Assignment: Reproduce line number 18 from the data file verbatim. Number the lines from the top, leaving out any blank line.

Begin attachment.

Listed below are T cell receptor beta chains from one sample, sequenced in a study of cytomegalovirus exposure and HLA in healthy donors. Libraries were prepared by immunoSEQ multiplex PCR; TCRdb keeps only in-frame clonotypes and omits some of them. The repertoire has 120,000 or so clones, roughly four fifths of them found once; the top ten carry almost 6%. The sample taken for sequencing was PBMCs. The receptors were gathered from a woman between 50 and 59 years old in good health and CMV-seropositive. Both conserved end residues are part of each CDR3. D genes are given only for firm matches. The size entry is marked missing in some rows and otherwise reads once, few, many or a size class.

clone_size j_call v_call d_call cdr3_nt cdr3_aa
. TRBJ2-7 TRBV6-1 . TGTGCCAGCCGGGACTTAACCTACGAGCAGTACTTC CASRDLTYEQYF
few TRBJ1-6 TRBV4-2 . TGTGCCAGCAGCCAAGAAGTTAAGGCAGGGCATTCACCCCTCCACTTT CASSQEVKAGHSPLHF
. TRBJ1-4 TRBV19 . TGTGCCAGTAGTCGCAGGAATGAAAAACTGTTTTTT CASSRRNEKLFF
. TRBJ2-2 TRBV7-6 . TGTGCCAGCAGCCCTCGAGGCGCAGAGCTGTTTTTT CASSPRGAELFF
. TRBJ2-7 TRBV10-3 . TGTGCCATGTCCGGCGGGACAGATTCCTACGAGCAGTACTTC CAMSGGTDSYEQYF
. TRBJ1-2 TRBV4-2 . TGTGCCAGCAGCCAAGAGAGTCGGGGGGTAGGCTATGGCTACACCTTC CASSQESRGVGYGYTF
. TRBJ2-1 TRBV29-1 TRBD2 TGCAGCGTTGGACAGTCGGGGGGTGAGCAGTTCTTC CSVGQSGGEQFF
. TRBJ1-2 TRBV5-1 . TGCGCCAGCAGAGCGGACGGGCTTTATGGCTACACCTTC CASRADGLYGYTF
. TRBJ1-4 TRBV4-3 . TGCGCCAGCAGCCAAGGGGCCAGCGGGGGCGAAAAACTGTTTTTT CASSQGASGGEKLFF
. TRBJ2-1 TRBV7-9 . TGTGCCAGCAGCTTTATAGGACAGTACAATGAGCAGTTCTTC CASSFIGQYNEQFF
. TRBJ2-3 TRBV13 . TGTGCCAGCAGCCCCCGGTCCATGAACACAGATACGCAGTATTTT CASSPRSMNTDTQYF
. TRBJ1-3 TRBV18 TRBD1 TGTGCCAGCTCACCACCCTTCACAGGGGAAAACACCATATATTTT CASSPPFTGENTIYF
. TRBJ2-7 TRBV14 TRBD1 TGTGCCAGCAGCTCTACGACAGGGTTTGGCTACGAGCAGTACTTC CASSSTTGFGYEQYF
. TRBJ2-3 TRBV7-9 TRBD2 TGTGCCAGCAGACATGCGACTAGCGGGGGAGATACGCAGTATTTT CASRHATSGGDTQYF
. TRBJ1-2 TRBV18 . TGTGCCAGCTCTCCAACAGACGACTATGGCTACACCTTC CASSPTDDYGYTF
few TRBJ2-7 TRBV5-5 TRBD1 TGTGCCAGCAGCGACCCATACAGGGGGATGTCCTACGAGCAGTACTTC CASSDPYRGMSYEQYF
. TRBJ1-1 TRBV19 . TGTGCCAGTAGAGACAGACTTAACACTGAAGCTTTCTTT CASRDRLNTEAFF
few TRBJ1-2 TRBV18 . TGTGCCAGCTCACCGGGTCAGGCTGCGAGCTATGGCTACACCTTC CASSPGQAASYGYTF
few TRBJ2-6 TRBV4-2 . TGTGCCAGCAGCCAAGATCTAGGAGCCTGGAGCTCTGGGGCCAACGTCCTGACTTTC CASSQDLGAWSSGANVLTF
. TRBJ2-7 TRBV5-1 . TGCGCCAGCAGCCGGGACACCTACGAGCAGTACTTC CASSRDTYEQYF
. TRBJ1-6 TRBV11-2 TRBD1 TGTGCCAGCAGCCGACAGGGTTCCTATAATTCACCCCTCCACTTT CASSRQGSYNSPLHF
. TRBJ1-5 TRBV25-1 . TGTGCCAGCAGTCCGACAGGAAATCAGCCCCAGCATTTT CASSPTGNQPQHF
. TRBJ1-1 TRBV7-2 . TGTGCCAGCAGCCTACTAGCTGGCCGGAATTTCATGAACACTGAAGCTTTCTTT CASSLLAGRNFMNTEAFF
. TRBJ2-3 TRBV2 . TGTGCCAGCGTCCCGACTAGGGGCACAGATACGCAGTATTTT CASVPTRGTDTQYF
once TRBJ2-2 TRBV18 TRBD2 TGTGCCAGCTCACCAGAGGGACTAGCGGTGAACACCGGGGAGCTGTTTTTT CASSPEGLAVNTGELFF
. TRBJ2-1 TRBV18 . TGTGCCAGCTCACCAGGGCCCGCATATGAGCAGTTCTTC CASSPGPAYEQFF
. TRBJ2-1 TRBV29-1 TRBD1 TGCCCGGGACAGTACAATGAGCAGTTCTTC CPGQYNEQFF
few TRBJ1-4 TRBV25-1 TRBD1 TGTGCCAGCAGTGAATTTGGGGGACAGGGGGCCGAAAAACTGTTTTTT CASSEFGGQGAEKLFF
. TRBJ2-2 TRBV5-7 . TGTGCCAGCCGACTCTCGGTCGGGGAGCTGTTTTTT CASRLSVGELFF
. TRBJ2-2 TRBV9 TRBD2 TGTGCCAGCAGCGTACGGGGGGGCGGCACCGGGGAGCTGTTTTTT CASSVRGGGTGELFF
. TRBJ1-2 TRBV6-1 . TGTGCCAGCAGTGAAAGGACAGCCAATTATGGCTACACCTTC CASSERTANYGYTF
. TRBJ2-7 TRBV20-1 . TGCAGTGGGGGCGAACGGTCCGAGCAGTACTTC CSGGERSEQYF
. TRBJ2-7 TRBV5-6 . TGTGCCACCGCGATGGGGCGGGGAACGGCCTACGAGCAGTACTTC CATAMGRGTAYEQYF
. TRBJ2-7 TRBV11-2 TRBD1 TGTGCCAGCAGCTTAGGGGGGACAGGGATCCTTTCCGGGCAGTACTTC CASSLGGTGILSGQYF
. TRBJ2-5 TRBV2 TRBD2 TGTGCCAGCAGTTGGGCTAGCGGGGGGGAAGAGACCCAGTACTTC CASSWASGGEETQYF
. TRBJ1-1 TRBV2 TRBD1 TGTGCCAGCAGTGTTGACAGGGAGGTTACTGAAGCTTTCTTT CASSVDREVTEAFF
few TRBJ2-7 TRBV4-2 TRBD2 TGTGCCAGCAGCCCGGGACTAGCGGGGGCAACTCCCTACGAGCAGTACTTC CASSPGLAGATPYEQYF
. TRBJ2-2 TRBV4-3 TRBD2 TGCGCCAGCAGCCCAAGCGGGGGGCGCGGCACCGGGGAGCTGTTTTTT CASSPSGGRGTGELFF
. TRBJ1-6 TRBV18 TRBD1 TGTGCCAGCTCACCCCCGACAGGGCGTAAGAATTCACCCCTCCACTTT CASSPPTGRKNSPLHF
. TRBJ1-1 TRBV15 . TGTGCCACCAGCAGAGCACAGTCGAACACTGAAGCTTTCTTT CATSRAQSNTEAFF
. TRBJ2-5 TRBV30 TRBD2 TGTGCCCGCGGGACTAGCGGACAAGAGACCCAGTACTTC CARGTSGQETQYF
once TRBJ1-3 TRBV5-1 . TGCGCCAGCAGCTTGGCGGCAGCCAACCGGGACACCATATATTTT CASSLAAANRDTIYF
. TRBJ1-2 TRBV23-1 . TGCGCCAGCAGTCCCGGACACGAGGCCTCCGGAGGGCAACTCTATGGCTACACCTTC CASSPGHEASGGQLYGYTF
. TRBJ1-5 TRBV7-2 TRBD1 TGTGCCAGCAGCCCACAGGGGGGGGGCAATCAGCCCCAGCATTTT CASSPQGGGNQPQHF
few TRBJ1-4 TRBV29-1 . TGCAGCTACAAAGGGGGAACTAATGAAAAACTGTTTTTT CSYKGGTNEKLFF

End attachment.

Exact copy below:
few TRBJ2-7 TRBV5-5 TRBD1 TGTGCCAGCAGCGACCCATACAGGGGGATGTCCTACGAGCAGTACTTC CASSDPYRGMSYEQYF